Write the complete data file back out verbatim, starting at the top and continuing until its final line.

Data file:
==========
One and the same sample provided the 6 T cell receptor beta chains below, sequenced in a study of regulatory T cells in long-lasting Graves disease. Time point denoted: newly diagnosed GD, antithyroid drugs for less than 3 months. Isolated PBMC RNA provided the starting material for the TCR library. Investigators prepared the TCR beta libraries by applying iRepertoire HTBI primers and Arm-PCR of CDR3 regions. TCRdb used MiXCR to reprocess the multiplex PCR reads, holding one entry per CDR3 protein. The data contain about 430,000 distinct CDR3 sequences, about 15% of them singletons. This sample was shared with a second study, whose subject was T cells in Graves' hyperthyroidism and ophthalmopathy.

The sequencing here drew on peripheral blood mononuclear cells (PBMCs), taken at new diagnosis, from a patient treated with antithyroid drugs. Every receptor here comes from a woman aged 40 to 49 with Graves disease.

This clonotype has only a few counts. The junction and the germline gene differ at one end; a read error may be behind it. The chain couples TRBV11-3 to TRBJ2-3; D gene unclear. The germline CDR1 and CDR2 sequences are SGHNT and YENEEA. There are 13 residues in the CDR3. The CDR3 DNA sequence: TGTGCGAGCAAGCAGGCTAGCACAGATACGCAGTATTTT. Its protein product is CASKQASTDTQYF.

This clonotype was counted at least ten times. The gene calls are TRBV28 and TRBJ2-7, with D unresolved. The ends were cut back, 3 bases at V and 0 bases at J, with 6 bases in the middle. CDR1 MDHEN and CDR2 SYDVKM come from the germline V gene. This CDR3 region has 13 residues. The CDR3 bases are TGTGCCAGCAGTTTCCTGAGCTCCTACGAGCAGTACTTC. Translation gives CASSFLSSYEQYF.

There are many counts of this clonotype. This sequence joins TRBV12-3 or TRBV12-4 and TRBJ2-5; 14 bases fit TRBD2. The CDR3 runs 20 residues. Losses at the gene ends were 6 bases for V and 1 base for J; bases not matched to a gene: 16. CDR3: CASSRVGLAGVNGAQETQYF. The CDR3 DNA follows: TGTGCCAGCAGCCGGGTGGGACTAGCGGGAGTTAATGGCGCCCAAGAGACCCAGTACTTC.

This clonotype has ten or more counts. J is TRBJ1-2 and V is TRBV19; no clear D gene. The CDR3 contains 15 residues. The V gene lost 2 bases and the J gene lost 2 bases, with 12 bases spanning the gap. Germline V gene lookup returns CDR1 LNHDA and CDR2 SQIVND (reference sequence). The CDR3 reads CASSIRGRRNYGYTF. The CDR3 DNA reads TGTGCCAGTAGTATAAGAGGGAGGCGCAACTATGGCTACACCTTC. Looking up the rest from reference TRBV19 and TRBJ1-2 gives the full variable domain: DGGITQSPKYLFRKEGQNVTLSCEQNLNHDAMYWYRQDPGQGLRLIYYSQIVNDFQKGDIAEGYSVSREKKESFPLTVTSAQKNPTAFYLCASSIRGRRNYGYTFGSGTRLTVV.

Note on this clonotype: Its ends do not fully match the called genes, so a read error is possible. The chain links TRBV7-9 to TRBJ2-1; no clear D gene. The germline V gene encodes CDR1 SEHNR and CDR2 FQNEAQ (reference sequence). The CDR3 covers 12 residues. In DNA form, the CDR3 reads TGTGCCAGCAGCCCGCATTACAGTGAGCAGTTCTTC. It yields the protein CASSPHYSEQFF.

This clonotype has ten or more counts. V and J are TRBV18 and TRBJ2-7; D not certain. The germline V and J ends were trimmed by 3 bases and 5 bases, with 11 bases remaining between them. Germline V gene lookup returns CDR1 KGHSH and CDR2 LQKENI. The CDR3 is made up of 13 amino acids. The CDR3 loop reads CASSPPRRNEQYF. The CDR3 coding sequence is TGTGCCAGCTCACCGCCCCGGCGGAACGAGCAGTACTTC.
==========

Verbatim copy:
One and the same sample provided the 6 T cell receptor beta chains below, sequenced in a study of regulatory T cells in long-lasting Graves disease. Time point denoted: newly diagnosed GD, antithyroid drugs for less than 3 months. Isolated PBMC RNA provided the starting material for the TCR library. Investigators prepared the TCR beta libraries by applying iRepertoire HTBI primers and Arm-PCR of CDR3 regions. TCRdb used MiXCR to reprocess the multiplex PCR reads, holding one entry per CDR3 protein. The data contain about 430,000 distinct CDR3 sequences, about 15% of them singletons. This sample was shared with a second study, whose subject was T cells in Graves' hyperthyroidism and ophthalmopathy.

The sequencing here drew on peripheral blood mononuclear cells (PBMCs), taken at new diagnosis, from a patient treated with antithyroid drugs. Every receptor here comes from a woman aged 40 to 49 with Graves disease.

This clonotype has only a few counts. The junction and the germline gene differ at one end; a read error may be behind it. The chain couples TRBV11-3 to TRBJ2-3; D gene unclear. The germline CDR1 and CDR2 sequences are SGHNT and YENEEA. There are 13 residues in the CDR3. The CDR3 DNA sequence: TGTGCGAGCAAGCAGGCTAGCACAGATACGCAGTATTTT. Its protein product is CASKQASTDTQYF.

This clonotype was counted at least ten times. The gene calls are TRBV28 and TRBJ2-7, with D unresolved. The ends were cut back, 3 bases at V and 0 bases at J, with 6 bases in the middle. CDR1 MDHEN and CDR2 SYDVKM come from the germline V gene. This CDR3 region has 13 residues. The CDR3 bases are TGTGCCAGCAGTTTCCTGAGCTCCTACGAGCAGTACTTC. Translation gives CASSFLSSYEQYF.

There are many counts of this clonotype. This sequence joins TRBV12-3 or TRBV12-4 and TRBJ2-5; 14 bases fit TRBD2. The CDR3 runs 20 residues. Losses at the gene ends were 6 bases for V and 1 base for J; bases not matched to a gene: 16. CDR3: CASSRVGLAGVNGAQETQYF. The CDR3 DNA follows: TGTGCCAGCAGCCGGGTGGGACTAGCGGGAGTTAATGGCGCCCAAGAGACCCAGTACTTC.

This clonotype has ten or more counts. J is TRBJ1-2 and V is TRBV19; no clear D gene. The CDR3 contains 15 residues. The V gene lost 2 bases and the J gene lost 2 bases, with 12 bases spanning the gap. Germline V gene lookup returns CDR1 LNHDA and CDR2 SQIVND (reference sequence). The CDR3 reads CASSIRGRRNYGYTF. The CDR3 DNA reads TGTGCCAGTAGTATAAGAGGGAGGCGCAACTATGGCTACACCTTC. Looking up the rest from reference TRBV19 and TRBJ1-2 gives the full variable domain: DGGITQSPKYLFRKEGQNVTLSCEQNLNHDAMYWYRQDPGQGLRLIYYSQIVNDFQKGDIAEGYSVSREKKESFPLTVTSAQKNPTAFYLCASSIRGRRNYGYTFGSGTRLTVV.

Note on this clonotype: Its ends do not fully match the called genes, so a read error is possible. The chain links TRBV7-9 to TRBJ2-1; no clear D gene. The germline V gene encodes CDR1 SEHNR and CDR2 FQNEAQ (reference sequence). The CDR3 covers 12 residues. In DNA form, the CDR3 reads TGTGCCAGCAGCCCGCATTACAGTGAGCAGTTCTTC. It yields the protein CASSPHYSEQFF.

This clonotype has ten or more counts. V and J are TRBV18 and TRBJ2-7; D not certain. The germline V and J ends were trimmed by 3 bases and 5 bases, with 11 bases remaining between them. Germline V gene lookup returns CDR1 KGHSH and CDR2 LQKENI. The CDR3 is made up of 13 amino acids. The CDR3 loop reads CASSPPRRNEQYF. The CDR3 coding sequence is TGTGCCAGCTCACCGCCCCGGCGGAACGAGCAGTACTTC.